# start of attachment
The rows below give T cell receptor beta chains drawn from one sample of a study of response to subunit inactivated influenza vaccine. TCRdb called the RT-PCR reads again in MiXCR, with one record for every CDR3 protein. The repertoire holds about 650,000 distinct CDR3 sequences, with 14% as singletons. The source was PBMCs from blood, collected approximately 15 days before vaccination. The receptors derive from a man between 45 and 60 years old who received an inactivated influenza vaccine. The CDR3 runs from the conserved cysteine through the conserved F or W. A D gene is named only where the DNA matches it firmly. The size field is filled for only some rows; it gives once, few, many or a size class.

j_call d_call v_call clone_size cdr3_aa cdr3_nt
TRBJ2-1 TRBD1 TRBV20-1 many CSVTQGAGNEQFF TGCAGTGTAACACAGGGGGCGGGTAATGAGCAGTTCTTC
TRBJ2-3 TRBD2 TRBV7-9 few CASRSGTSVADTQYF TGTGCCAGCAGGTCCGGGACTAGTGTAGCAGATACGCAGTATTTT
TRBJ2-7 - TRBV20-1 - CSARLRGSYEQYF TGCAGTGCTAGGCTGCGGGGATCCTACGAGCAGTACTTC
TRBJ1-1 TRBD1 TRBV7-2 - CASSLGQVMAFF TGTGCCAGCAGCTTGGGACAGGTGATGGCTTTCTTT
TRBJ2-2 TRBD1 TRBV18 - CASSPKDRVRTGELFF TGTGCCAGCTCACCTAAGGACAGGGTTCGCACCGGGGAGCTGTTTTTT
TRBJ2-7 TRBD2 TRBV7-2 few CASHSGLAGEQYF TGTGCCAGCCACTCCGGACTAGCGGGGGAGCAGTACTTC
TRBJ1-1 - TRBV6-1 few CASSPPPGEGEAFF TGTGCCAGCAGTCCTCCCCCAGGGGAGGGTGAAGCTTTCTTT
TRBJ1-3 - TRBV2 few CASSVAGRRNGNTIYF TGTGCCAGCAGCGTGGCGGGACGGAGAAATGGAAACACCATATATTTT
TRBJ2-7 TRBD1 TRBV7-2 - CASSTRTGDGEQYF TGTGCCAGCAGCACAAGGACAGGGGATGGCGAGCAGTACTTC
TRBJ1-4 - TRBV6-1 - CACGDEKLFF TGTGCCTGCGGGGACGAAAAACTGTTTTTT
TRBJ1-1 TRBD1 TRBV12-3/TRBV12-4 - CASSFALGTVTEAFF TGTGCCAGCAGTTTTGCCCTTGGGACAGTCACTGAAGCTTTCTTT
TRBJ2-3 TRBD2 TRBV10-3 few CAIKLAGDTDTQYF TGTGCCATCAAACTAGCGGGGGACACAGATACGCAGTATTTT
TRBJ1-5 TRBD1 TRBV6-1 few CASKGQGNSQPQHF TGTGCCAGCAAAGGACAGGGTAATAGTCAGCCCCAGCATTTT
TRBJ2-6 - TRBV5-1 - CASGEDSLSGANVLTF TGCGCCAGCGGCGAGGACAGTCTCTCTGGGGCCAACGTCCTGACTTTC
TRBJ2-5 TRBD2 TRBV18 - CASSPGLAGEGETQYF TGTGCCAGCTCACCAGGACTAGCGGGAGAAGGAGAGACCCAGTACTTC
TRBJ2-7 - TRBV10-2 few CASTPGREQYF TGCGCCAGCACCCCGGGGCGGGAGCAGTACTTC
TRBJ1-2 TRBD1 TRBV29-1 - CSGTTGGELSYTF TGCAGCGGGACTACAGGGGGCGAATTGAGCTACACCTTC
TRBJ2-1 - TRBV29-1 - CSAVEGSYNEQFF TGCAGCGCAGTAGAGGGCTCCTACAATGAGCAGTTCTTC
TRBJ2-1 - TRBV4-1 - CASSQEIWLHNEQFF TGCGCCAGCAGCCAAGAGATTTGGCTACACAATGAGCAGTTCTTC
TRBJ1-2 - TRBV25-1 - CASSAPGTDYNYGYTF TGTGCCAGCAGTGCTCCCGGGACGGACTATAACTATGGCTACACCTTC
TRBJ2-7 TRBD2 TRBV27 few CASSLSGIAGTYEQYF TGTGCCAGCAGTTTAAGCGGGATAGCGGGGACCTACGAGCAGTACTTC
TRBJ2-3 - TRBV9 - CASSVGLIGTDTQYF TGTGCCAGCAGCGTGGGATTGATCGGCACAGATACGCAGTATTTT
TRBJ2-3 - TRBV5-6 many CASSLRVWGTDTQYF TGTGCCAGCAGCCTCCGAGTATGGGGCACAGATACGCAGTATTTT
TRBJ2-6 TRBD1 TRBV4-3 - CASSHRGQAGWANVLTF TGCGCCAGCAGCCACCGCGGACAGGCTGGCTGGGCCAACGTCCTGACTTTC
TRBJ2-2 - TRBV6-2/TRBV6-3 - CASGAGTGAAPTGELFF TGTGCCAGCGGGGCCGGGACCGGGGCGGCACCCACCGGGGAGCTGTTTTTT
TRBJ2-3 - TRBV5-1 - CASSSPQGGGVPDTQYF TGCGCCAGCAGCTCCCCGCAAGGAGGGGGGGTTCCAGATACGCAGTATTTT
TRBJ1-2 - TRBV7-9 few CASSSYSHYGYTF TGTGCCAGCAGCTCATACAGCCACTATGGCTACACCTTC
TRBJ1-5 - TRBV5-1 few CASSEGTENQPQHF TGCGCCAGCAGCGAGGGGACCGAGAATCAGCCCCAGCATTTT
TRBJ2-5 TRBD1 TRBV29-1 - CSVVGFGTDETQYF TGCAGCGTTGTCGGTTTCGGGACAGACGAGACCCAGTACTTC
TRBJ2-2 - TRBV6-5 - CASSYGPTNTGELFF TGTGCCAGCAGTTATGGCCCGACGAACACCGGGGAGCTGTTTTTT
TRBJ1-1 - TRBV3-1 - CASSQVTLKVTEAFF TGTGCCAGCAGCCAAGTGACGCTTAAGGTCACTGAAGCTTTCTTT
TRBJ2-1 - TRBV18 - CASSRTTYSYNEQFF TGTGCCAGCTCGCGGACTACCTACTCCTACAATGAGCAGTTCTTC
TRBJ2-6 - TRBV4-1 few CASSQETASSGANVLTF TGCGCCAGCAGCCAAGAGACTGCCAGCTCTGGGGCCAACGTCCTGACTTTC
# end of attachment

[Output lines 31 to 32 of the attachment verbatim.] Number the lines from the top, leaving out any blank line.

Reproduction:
TRBJ2-5 TRBD1 TRBV29-1 - CSVVGFGTDETQYF TGCAGCGTTGTCGGTTTCGGGACAGACGAGACCCAGTACTTC
TRBJ2-2 - TRBV6-5 - CASSYGPTNTGELFF TGTGCCAGCAGTTATGGCCCGACGAACACCGGGGAGCTGTTTTTT